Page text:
It was during this time that Milton, who had been educated for the ministry but had since devoted himself to poetry, put down the poet’s pen and began pamphleteering. He wrote several works against Episcopacy, and on Church-State relationships and Reformation. Milton was seen as a radical, and was definitely not within the mainstream of his contemporaries in theology or politics. Still, his were just a few among many new ideas and works being circulated during this tumultuous time in British history.

By 1643 the Royalists, including the majority of Parliament, were concerned about the spread of anti-Crown propaganda as they were in the midst of a civil war, which had broken out a year earlier. For this reason the licensing regime was reinstated.

The Stationers’ Company, the trade organization for those with printing patents, was permitted to bring to justice anyone who printed without license. A small number of printers were allowed to legally print, the rest were enemies of the state. What was an attempt to gain political and religious unanimity and conformity by the royalists turned out to be a very beneficial economic situation for the privileged printers. Monopoly privilege once granted is hard to remove, since interests become heavily vested and have a disproportionate sway on the decisions of lawmakers.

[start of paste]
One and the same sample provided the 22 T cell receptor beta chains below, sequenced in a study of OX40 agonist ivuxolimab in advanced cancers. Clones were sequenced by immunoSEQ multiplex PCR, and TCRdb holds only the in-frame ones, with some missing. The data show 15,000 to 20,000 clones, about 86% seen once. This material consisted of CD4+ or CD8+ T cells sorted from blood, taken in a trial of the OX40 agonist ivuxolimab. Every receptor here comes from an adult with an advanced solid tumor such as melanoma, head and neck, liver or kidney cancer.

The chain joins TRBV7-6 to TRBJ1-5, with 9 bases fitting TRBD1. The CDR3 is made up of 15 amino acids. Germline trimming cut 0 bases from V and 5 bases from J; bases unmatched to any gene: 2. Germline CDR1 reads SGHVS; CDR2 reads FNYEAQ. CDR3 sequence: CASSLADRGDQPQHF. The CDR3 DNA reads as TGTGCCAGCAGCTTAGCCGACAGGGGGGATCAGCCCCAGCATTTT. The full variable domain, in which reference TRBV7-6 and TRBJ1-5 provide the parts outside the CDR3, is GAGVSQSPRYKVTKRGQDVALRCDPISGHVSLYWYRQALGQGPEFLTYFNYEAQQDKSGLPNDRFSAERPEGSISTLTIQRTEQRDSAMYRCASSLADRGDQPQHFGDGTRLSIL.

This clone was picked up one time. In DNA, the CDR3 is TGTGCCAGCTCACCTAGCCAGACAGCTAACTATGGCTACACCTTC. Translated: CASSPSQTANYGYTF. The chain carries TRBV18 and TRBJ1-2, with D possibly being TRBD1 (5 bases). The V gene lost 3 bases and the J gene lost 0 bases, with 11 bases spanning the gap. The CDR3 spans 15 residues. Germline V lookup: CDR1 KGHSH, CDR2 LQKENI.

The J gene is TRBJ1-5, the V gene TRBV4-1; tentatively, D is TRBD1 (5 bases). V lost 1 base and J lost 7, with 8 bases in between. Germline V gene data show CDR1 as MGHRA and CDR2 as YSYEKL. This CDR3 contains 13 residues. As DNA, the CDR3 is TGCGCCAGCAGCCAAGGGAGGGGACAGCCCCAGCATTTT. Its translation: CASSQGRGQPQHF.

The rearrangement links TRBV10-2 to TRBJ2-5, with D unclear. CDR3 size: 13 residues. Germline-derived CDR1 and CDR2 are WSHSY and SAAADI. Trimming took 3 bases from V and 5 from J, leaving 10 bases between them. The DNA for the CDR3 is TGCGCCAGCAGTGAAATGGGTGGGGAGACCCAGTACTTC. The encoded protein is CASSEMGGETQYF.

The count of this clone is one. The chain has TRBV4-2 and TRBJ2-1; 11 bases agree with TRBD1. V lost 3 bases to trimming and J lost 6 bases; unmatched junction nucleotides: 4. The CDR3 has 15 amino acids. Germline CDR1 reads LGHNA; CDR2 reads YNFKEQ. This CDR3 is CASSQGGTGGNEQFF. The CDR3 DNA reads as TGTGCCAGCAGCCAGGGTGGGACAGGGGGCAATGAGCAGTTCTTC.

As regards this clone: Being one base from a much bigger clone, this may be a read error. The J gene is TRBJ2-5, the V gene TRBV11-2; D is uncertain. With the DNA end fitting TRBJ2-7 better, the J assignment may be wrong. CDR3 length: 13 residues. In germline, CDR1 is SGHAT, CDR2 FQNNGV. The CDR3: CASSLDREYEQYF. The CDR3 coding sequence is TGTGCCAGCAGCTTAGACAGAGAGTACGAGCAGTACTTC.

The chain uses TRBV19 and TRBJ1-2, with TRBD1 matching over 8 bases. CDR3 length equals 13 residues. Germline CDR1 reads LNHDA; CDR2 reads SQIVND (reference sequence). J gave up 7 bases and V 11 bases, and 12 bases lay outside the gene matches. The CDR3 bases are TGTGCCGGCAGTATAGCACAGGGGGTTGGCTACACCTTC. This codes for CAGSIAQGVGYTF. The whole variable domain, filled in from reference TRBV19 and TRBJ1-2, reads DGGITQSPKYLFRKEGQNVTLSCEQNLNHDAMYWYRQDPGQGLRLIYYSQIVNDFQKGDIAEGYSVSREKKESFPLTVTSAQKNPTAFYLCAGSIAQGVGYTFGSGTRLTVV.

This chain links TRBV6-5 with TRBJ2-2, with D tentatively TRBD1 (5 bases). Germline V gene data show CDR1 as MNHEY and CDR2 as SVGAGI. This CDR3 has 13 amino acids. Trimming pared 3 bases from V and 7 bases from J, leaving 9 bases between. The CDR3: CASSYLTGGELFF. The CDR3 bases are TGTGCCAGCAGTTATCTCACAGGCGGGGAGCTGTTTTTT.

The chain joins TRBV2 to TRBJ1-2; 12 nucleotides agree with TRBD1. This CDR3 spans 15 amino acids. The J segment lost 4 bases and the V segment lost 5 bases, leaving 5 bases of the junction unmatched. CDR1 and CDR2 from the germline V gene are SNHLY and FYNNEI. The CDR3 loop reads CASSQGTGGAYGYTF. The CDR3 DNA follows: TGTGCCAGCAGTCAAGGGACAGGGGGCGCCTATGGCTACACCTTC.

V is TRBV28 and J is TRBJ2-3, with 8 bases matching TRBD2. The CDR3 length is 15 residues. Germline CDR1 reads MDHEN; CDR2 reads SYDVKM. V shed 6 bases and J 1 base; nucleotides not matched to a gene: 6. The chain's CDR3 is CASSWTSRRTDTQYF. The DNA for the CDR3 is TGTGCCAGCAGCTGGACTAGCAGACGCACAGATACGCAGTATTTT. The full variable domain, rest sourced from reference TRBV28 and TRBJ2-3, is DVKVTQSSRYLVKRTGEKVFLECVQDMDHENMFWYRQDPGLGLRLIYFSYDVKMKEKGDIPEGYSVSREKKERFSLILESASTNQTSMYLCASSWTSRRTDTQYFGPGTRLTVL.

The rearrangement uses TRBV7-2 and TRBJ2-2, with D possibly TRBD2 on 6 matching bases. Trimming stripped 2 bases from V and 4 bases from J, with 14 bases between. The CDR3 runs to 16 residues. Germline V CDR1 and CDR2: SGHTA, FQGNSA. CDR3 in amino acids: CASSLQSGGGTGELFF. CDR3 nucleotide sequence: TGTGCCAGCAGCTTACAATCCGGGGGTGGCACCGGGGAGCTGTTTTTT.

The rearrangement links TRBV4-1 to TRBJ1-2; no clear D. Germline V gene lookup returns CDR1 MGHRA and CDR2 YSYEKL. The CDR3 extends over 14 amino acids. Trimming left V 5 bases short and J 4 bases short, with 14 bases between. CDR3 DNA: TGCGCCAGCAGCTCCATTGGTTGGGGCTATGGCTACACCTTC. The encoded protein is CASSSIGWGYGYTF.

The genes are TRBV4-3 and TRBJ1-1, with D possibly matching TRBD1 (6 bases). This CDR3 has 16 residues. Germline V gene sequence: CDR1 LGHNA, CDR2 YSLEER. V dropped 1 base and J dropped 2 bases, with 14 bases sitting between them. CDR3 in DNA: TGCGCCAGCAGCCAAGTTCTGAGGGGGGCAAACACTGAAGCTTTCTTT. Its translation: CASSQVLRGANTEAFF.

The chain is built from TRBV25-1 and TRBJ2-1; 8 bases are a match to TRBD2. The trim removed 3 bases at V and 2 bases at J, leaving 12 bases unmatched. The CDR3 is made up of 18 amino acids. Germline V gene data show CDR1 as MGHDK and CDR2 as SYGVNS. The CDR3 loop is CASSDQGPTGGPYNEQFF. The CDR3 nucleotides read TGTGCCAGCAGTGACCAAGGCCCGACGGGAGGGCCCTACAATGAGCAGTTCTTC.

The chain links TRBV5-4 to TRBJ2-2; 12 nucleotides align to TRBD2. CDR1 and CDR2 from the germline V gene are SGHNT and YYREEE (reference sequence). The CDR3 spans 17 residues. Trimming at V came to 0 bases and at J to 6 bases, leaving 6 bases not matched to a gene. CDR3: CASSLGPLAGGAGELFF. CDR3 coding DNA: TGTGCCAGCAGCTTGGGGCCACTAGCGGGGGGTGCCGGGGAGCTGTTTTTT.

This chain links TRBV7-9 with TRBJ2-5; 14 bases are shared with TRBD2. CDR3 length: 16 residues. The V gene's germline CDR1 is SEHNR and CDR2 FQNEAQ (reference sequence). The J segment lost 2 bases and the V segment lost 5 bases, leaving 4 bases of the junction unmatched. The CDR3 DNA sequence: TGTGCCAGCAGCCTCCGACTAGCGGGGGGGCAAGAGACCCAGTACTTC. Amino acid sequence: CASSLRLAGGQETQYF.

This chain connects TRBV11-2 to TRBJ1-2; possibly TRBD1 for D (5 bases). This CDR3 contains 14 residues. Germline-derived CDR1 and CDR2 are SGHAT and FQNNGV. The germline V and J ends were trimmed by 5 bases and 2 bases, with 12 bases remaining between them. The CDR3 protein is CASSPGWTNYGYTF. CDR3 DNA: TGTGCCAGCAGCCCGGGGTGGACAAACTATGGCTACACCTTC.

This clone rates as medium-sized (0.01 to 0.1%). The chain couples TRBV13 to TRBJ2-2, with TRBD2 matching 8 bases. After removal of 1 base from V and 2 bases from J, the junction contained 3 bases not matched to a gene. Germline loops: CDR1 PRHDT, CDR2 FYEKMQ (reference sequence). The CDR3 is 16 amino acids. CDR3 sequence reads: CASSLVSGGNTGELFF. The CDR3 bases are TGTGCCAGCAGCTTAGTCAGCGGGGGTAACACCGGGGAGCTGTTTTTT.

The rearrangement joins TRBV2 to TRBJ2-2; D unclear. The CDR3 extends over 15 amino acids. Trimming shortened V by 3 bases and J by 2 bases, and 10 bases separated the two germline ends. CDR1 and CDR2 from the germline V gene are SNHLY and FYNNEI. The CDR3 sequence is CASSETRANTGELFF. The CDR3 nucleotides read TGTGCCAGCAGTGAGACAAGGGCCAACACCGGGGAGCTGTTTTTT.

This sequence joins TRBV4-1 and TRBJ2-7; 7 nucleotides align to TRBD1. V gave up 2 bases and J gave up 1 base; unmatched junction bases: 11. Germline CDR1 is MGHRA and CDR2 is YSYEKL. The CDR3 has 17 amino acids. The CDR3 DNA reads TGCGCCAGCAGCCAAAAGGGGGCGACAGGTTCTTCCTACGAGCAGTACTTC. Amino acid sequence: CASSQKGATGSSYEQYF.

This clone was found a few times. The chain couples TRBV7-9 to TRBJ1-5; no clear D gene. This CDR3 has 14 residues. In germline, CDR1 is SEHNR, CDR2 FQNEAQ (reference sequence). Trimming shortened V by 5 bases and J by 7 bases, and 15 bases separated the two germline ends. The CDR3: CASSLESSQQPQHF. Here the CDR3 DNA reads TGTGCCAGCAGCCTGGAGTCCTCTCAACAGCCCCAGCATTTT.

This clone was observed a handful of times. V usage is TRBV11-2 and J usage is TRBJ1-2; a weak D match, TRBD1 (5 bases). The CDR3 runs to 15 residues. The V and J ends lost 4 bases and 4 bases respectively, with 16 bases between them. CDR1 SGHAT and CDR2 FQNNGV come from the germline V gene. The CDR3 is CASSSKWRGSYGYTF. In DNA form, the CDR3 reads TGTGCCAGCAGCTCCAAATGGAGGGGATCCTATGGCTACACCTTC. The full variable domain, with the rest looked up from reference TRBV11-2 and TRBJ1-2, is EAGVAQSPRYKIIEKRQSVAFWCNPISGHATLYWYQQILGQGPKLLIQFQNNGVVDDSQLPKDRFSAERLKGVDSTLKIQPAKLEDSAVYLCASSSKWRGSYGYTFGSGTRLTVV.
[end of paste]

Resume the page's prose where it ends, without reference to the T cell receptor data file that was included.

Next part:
There were a total of 20 officials who were charged with the examination of all printed works to determine whether they were fit for Imprimatur. Specialists in various topics were assigned to vet works in those fields—law, philosophy, history, mathematics, etc. Authors, printers, and licensers who were overly permissive could be imprisoned if Parliament so ordered.

The political debates raging during the civil war became more religious as the various factions attempted to create alliances. Parliament sought to gain the allegiance of Scotland, but the Scots wanted an official state-sanctioned church in England following their rigidly Calvinist beliefs. This stirred up a great deal of controversy among Parliamentarians and the public alike, and doctrinal disputes were the talk of the day. Religion and politics, faith and patriotism were intimately connected. This sheds some light on the reasons Milton appealed so strongly to a sense of English pride, Protestant virtue and anti-establishment allusions to Roman Catholicism.

Milton further cemented his reputation as an extremist with the publication of a pamphlet on divorce in 1643. He had it printed illegally, without the required approval of the licensers. Though obviously motivated by his personal struggles with a wife who had essentially left him (though later to return and mother their children), Milton’s advocacy of divorce for reasons not only of infidelity, but incompatibility reflected a deeply personal theology and a willingness to stand out as a radical. Areopagitica, though less controversial among the public of the time, was also printed illegally and addressed to the very body who had prohibited it. At this point in his life, Milton hadn’t much to lose as far as reputation was concerned, and this gave him free play to forcefully argue his points on free speech. (Milton’s reputation had also suffered as some had accused him of libertinism, since his views on divorce were so liberal. There is no evidence that the Puritanical Milton was licentious, but he suffered the allegations nonetheless.)